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The first images of the surface of Venus
Science & Exploration

The surface

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ESA / Science & Exploration / Space Science / Venus Express

Venus’s atmosphere is so dense and so strictly ‘coupled’ to the surface that studying the atmosphere will provide clues about the whole planet.

Not only will the study of the atmosphere allow us to understand the complex Venusian environment and climate system, and the way it evolved, but it can also give us an enormous amount of information about the surface, its geology and, indirectly, about the interior of the planet.

Are there gaseous emissions from the surface that could tell us whether there are active volcanoes? Is there a carbon dioxide (or even water) cycle similar to the water cycle on Earth? Or it is completely replaced by the cycle of sulphuric acid and other sulphur compounds?

Is there any similarity between the ocean-atmosphere relationship on Earth and the surface-atmosphere relationship on Venus? Can mechanical waves propagating through the density of the atmosphere reveal to us the presence of seismic activity?

A planet with no magnetic shelter

Very likely Venus and Earth, similar in mass and density, contained initially the same amount of ‘volatile’ substances. However, they have become two worlds apart. The secret must lie in the way the atmospheres of Venus and Earth evolved. How much of the atmosphere of Venus escaped under the bombardment of the solar wind and how much did it combine with the surface material?

Venus is a planet with no intrinsic magnetic field, so it has no shield to protect it from the continuous attack of the capricious and violent solar wind. The planet is embedded only in a local magnetic field induced by the solar wind itself and perhaps by local magnetism derived from the surface.

Such a peculiar situation gives birth to a complex set of mechanisms by which atmospheric gases are lost in space, including water vapour. This may well have had effects on Venus’s climate on geological timescales and drove the evolution of the two planets’ atmospheres in different directions.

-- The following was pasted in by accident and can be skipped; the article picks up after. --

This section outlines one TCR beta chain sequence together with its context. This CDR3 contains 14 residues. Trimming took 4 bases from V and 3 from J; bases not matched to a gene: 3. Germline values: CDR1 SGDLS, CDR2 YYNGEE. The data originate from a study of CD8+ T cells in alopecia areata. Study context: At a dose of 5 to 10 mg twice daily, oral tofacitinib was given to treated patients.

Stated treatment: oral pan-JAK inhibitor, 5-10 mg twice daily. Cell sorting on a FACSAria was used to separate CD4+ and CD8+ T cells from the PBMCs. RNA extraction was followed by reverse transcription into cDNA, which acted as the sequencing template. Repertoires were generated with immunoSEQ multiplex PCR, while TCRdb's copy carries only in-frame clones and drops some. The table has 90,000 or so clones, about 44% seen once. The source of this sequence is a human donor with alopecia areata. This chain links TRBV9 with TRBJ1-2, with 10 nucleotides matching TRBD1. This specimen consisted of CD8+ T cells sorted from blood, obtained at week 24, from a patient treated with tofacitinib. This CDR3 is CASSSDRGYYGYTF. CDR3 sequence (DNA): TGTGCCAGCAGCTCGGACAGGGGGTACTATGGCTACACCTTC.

Very little water vapour can presently be found in the atmosphere of Venus. It is possible that hydrogen massively escaped from it in early epochs. Equally, the same may have happened for oxygen, or oxygen may have passed through huge oxidation processes with surface materials.

Maybe a primordial ocean was vapourised at a certain point in Venus’s history. Otherwise, we could conclude that the little water vapour present was just supplied by comets or volcanism. Venus Express will make the first global study of how the atmospheric escape processes work. This is fundamental to understanding the evolution of the atmosphere of Venus and, indirectly, that of Earth.

Alien volcanoes

View of the volcano Sif Mons on Venus
View of the volcano Sif Mons on Venus

Venus, as imaged by previous missions, appears to be among the most geologically active planets in the Solar System. The surface doesn’t record any signs of its past history earlier than 500 million years.

It is as if the planet has completely resurfaced not long ago, by some massive planetary crust phenomenon. Moreover, it also seems that some surface features have formed only recently. This may suggest that the planet may be still be internally active.

Venus Express addressed this question from several points of view, by analysing gases in the planet's atmosphere, and looking for temperature variations on its surface. For a summary of the mission's findings with respect to the prospects of recent volcanism, click here.

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